How to Drink Your Coffee in Italy

If you have the luxury of traveling abroad to Italy, you will be experiencing more than art and culture, but also the celebration of authentic coffee and espresso. The Italian culture has much to contribute to the development of espresso over time, and the first inventor of the espresso machine, La Pavoni, was actually Italian himself!

When in Rome, ordering coffee is simply called "caffe", if you would like a shot of espresso. This is a small and strong shot of espresso, which is normally the term that you would use to order a coffee. Italians don't order a shot of espresso by saying "un espresso", but they will instead say "un caffe". If you would like two shots of espresso within one cup, that is called a "caffe doppio", which is the term for a double espresso.

If you have a more delicate taste and are worried about the espresso being too strong, you can order "un caffe lungo", which is the term for twice as much water added to the amount of espresso. This will give you a similar consistency to an American cup of coffee or Americanos style of espresso. You may already be quite familiar with a cappuccino, which is made with a shot of espresso and foamed milk. The barista will froth the milk for the cappuccino by infusing air bubbles into the milk, which will give it texture and a velvety foam. A cappuccino is made of one third parts espresso, steamed milk, and foam. Using the proper ratio of foam is important when the barista is steaming the milk to create the perfect consistency of cappuccino every time. What many people don't realize is that a cappuccino is actually one of the hardest espresso beverages to capture and make properly, although you may be pleasantly surprised to find artistic shapes atop your cappuccino in the form of cappuccino art.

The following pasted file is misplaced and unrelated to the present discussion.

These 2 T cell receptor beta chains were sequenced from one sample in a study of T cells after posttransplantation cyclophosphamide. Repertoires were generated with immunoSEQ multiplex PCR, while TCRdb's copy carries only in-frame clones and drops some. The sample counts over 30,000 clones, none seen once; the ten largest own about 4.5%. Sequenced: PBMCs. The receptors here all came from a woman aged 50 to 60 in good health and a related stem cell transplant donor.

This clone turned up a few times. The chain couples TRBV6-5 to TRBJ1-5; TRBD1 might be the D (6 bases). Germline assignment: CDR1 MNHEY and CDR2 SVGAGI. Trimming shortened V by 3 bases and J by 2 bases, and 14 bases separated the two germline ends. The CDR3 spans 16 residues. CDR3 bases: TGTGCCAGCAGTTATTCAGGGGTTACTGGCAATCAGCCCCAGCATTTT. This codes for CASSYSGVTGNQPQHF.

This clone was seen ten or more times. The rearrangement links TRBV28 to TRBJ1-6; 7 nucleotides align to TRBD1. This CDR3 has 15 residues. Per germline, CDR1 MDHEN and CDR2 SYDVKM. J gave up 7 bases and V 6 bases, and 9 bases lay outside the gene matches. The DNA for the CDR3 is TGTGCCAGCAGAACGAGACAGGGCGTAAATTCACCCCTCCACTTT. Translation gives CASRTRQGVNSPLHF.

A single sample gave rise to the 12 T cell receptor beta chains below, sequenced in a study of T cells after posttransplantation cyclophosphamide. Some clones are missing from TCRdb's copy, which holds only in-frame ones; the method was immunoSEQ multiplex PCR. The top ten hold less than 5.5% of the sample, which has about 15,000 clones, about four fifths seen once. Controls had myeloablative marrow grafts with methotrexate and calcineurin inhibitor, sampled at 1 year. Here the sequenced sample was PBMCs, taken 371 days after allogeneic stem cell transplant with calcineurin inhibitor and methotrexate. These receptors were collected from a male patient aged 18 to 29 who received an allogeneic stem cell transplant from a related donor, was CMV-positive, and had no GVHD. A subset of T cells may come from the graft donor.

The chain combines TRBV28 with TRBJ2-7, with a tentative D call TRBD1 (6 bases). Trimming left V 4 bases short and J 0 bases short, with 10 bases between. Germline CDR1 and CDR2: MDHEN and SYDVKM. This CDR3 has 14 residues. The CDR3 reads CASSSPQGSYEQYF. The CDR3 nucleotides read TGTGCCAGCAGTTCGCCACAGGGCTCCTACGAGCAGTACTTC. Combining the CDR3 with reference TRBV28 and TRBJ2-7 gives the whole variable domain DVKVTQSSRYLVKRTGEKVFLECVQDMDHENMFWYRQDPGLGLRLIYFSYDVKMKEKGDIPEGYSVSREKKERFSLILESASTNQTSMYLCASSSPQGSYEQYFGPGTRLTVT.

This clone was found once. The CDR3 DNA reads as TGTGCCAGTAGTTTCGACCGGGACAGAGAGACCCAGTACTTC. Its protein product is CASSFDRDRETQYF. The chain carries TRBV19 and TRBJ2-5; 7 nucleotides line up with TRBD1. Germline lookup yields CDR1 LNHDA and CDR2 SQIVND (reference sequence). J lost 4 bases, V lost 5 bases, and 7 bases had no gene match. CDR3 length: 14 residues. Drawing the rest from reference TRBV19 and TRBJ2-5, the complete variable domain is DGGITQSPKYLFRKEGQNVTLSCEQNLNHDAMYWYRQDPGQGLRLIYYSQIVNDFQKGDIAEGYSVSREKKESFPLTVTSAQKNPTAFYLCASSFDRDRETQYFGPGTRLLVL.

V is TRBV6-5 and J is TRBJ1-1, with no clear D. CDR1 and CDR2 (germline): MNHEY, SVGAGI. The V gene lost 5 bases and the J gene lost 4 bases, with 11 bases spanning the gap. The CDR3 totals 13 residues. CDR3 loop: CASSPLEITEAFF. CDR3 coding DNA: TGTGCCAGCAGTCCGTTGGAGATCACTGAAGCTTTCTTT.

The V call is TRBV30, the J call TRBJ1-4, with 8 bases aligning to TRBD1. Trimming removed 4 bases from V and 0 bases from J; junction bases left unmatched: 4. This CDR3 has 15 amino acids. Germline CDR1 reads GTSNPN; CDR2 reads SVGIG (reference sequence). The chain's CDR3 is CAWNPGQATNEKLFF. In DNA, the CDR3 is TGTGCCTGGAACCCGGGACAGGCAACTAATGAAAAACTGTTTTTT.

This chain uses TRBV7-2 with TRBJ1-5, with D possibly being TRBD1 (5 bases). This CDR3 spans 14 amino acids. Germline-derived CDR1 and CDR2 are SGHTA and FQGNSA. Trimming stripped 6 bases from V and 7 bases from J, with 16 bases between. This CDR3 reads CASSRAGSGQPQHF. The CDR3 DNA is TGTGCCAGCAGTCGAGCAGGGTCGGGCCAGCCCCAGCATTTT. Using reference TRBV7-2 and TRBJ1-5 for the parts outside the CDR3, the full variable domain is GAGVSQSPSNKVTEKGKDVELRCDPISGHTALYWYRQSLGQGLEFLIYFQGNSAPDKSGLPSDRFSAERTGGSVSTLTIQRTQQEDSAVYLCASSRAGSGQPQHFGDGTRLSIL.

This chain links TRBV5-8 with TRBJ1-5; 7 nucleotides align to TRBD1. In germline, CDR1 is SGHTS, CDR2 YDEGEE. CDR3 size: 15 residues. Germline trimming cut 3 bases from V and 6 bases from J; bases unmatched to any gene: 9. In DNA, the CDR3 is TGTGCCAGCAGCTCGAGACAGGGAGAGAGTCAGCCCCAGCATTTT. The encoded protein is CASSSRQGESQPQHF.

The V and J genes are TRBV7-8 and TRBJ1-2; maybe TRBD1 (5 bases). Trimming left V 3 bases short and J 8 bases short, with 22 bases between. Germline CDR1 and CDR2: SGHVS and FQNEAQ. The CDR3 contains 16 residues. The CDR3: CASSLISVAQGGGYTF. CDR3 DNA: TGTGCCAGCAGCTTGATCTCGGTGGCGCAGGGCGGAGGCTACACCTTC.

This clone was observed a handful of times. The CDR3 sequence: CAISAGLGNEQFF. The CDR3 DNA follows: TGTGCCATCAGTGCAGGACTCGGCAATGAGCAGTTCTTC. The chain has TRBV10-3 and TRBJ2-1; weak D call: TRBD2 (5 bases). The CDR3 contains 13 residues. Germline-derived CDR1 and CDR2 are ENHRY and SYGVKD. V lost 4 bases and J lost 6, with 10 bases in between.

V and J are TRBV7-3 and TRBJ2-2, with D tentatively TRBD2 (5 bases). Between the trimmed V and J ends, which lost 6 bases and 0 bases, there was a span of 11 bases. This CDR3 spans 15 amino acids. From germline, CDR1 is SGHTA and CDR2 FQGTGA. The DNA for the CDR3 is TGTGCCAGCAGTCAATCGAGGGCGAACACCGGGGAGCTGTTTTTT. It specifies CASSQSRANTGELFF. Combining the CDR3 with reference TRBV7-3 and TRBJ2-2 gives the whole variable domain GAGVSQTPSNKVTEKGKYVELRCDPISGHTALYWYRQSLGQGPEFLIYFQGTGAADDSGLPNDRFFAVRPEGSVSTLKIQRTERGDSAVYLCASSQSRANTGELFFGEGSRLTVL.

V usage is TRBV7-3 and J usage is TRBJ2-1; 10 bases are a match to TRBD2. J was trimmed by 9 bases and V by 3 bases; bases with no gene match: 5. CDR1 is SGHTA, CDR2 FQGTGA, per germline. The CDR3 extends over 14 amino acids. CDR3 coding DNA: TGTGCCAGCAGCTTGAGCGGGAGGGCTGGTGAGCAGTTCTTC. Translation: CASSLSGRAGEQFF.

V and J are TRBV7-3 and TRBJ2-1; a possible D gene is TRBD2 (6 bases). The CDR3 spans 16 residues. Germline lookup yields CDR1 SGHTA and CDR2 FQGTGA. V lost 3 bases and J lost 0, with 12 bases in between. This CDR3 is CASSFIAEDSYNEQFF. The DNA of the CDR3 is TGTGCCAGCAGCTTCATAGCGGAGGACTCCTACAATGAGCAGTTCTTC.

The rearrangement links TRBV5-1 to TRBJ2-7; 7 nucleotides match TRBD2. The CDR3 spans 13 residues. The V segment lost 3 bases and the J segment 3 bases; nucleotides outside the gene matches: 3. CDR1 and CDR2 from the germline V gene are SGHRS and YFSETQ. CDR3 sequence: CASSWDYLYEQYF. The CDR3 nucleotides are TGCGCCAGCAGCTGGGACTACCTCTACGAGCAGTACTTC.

The word cappuccino was actually derived from the Cappucin friars in Italy, and it may refer to the dark color of their robes in contrast to their white heads, which was often surrounded by a ring of their brown hair. Customarily in Italy, Italians do not drink cappuccino is after 11 AM since it is considered to be a morning beverage, but as a tourist, you are welcome to do whatever you please!

For another authentic treat, you may want to try the macchiato, which is named after the Italian word for "stained". In actuality, this drink is made from a shot of espresso that is stained with a few drops of steamed milk.

Overall, it is best to enjoy your cappuccino with a pastry treat for breakfast, and it is important to understand that you may pay significantly more for your espresso beverage if you are in a tourist location. Many times, you can find a wonderful hidden gem in Italy of a café off of the beaten path that will serve you fresh and authentic espresso at an affordable price! When in Rome...

Mark Ramos is a coffee geek. For a great selection in all things coffee, espresso machines and BUNN coffee makers, check out The Coffee Bump.

This article was published on 21 May 2010 and has been viewed 2485 times
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